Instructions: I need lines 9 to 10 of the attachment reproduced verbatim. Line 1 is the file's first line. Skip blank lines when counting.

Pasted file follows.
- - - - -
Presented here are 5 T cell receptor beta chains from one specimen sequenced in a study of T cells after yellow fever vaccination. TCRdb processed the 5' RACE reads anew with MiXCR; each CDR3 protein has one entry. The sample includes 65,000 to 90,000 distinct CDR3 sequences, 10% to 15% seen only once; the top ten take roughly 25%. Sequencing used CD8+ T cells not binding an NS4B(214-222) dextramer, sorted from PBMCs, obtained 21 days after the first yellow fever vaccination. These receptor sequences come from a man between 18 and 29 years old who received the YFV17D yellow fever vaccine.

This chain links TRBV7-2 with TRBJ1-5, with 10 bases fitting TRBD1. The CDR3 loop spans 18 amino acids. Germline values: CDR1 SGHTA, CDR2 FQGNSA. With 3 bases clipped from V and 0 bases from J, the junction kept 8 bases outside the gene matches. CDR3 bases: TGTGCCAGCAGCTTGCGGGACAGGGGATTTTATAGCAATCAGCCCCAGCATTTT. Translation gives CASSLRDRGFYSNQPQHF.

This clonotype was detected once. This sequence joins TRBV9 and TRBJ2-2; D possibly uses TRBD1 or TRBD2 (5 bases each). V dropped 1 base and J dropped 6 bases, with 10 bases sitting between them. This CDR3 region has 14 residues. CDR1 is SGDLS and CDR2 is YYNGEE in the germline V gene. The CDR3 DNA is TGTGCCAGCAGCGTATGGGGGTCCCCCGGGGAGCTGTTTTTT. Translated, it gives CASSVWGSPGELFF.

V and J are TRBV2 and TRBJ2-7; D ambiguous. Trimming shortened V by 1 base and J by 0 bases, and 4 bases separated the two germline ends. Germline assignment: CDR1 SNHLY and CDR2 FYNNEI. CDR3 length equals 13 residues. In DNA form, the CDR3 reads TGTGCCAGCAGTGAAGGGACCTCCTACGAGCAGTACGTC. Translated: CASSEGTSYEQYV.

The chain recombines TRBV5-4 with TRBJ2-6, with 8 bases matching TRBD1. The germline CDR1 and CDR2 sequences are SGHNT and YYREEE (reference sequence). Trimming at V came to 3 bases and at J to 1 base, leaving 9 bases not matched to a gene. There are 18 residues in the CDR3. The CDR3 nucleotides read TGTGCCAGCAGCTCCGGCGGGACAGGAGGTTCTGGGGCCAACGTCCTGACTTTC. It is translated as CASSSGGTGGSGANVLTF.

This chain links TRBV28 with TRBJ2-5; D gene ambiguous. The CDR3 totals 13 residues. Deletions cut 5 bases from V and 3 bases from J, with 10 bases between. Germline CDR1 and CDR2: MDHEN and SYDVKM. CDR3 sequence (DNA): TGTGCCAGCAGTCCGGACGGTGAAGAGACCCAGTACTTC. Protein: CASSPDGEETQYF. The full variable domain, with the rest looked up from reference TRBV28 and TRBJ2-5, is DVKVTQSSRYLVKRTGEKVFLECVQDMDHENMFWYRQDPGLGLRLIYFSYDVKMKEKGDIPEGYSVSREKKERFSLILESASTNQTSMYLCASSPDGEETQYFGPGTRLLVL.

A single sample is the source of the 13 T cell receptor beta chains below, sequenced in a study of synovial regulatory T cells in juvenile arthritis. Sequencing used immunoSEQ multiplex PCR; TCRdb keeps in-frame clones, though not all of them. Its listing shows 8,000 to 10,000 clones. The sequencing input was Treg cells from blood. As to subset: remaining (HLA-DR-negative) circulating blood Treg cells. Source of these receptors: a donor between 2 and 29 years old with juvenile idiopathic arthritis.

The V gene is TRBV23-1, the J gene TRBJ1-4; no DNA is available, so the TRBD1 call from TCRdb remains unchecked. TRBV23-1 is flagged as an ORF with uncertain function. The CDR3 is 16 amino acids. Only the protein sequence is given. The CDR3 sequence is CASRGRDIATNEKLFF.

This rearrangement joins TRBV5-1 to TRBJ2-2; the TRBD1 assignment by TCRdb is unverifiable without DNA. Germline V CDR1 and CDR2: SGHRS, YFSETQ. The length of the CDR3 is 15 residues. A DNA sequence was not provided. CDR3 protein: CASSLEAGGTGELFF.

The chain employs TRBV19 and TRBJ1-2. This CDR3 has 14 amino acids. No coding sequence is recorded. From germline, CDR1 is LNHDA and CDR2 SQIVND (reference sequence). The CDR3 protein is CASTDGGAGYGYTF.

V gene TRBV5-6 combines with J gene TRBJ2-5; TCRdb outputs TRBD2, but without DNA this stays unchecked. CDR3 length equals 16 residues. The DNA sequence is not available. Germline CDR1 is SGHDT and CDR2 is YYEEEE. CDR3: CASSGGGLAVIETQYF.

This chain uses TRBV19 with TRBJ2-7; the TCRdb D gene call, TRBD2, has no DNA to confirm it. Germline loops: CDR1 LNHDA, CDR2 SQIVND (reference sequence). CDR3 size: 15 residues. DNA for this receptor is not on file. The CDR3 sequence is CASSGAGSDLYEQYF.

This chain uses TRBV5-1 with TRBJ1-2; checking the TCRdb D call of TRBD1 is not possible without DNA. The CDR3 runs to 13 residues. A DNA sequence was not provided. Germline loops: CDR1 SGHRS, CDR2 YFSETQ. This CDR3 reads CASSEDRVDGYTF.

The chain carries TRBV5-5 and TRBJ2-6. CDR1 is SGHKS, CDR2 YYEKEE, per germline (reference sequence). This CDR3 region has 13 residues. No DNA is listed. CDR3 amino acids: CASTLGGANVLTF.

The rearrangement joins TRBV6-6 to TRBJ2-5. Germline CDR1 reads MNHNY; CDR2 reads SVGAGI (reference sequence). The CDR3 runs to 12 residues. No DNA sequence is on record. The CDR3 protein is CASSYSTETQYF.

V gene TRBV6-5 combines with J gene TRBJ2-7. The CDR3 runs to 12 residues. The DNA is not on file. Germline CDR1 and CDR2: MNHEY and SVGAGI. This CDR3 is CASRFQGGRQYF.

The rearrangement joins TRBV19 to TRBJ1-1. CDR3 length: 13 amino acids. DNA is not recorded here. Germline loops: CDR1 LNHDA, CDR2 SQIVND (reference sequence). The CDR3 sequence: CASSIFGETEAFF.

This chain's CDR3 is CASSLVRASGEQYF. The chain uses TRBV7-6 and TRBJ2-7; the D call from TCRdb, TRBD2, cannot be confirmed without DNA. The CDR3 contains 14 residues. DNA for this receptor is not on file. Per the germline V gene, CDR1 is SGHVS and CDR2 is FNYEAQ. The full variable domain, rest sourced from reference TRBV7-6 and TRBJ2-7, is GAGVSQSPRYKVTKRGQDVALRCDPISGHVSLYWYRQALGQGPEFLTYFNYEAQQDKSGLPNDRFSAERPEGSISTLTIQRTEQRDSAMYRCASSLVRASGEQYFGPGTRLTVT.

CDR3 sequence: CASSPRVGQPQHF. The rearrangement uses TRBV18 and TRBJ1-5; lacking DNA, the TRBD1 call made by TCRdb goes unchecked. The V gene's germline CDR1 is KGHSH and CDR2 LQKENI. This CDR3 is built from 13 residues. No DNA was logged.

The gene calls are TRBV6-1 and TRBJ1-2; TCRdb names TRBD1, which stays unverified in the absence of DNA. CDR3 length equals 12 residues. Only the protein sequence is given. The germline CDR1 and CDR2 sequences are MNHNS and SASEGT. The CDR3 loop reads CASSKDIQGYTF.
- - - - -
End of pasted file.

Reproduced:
This rearrangement joins TRBV5-1 to TRBJ2-2; the TRBD1 assignment by TCRdb is unverifiable without DNA. Germline V CDR1 and CDR2: SGHRS, YFSETQ. The length of the CDR3 is 15 residues. A DNA sequence was not provided. CDR3 protein: CASSLEAGGTGELFF.

The chain employs TRBV19 and TRBJ1-2. This CDR3 has 14 amino acids. No coding sequence is recorded. From germline, CDR1 is LNHDA and CDR2 SQIVND (reference sequence). The CDR3 protein is CASTDGGAGYGYTF.